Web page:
Marriage is a tricky thing. It's all too easy to fall into the mundane
routine of the everyday and forget the reason you got married in the
first place – you're in love with each other!
But who has time to remember that fact among the piles of laundry, the
ten hour workdays, the dirty dishes, and the overtime? Life is full of
hard work, and if you're not careful, the chores, the routines, and
the to-do lists will take over.
How do we prevent our marriages from sliding into mediocrity - or
something worse? How do we shove life aside long enough to gaze into
each other's eyes and say "I love you"? How do we remember the
butterflies, the passion, the laughter, and the emotion? And most
importantly, how do we bring them back?
The "love" book of the Bible, Song of Solomon, gives an inspiring
example of true love between a husband and wife. "I am my beloveds,
and He is mine." In these verses the couple revels in their belonging
to one another. They can't stay apart because their love is so strong.
Sounds nice, doesn't it?
Rediscovering Your Identity as a Couple
There are various things couples can do to turn their marriage around.
The most important step is just admitting you want to change.
Valentine's Day is rapidly approaching. What better day to set aside
for your loved one? Take off from work. Plan an entire day together.
If you can't take the entire day off, plan a dinner date. Do something
special. Don't go to the same spot and eat the same food and see the
same movie. Branch out, experiment. Trying new things together will
cement your relationship – a truth I discovered recently while
floating in four-foot waves in the middle of the Gulf!
Let me explain. My husband and I recently took a five-day cruise to
Mexico. The vacation opportunity fell into our laps through my
in-law's company, and we jumped at the chance to go. Three days on a
cruise ship and two days spent lying on white beaches in a foreign
country? We were there! We planned and saved for months. This would be
our first "real" vacation since our honeymoon almost three years ago.
We packed (the day before… I know. I'm usually much more organized
than that), listed everything on the boat we wanted to do, discussed
excursion ideas, and bought candy for the bus ride to New Orleans. We
were ready for anything.
Or so I thought. Then we boarded a tiny little fishing boat for our
snorkeling excursion in Costa Maya. Waves slammed the side of the boat
as our captain took us further and further out to sea. I could still
see land, but it was a hopeless speck on the horizon. Just when I
thought I'd become nauseas from the constant rocking, the captain
eased the ship to a stop and the crew passed out our snorkeling gear
with little more than a cheery "Have fun!"
I looked over the side of the boat at the treacherous waves, then at
my husband. "Have fun"? More like "stay alive." But, like a good
wifey, I donned my snorkeling gear and stood on the edge of the boat,
ready to jump in and join my husband.
Despite my best intentions, I froze. Too much water. Not enough land.
Snorkel mask in my mouth – not enough air. And I was paying money for
this? I couldn't do it. I wanted to live.
Hubby floated in his snorkeling gear only a few feet away in the
water, though at the moment, the space between us felt cavernous.
"Come on baby! You can do it!" He shouted. I couldn't let my patient
hubby down. So, I jumped. Looking back, I'm still not sure how I
managed to do so. Maybe one of the Mexican crewmen pushed me? Who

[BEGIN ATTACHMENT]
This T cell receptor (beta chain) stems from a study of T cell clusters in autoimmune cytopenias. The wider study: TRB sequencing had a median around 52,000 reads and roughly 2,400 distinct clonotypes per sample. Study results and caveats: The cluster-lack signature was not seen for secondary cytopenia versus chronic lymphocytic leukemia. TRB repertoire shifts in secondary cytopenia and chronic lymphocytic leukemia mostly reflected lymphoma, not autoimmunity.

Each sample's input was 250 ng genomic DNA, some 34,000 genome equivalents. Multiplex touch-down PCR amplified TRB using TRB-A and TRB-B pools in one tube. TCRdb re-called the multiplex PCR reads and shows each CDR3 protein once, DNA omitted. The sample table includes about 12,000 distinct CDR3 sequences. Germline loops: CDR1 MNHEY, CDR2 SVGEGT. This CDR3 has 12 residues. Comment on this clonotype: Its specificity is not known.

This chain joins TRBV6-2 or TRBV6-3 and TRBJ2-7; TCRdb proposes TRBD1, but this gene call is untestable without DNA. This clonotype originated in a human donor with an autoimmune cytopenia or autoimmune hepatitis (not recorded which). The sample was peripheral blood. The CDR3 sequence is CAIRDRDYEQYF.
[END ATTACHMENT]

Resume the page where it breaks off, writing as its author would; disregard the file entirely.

knows. But I arrived at my husband's side, safe and sound. I smiled
through the death-like-grip on my mask. Maybe this would be fun after
all? Then a giant wave washed over the top of my snorkel and I sucked
in a good mouthful of saltwater.
Back to the boat it was. But not before Hubby told me he was proud of
me for giving it a try. That experience – scary for me, somewhat
amusing for him -- bonded us together. We were, in a foreign country,
experiencing something new - together. The rest of our trip included
similar experiences – climbing the oldest working lighthouse in
Mexico, eating "the best taco" we've ever had, haggling with shop
owners for prices on souvenirs, and taking a mini-jeep tour of
Not everyone can afford a vacation just because they want one. But you
don't have to spend a lot of money or even invest a lot of time to
show your spouse how much you care about them.
This Valentine's Day, take a moment to think how you can put the "we"
back into your marriage.
What defines you as a couple? What do you enjoy doing together? What
were a few of the qualities about your spouse that first drew you to
him/her? A sense of adventure and passion? Do something daring. Take a
hot-air balloon ride over your city. Go rock climbing.
Did you admire their love for animals? Their compassion? Volunteer
together at an animal shelter. Adopt a puppy. Or take your existing
pet to the pet store for some goodies. Visit a nursing home and listen
to the stories of old-fashioned love from the residents there. You'll
feel wonderful about your good deed, as well as hear real-life
examples of commitment and endurance in marriage.
Married life can be a very serious thing. It's filled with sacrifice,
patient love, child-rearing, and daily responsibilities. Yet marriage
is not meant to be joyless. However you choose to bond together as a
couple, have fun. Get out the Crazy Glue and start applying it
liberally to each other's hearts. Delight in one another and watch
your marriage grow in strength. And remember that God - the real
"glue" for your marriage - will delight along with you.
Betsy Ann St. Amant resides in northern Louisiana with her husband,
Brandon. Betsy has an associate's degree in Christian Communications
from Louisiana Baptist University and is actively pursuing a career in
inspirational writing. Her first published Christian Fiction novel,
Midnight Angel, is now available on www.amazon.com. You can contact
her at firstname.lastname@example.org.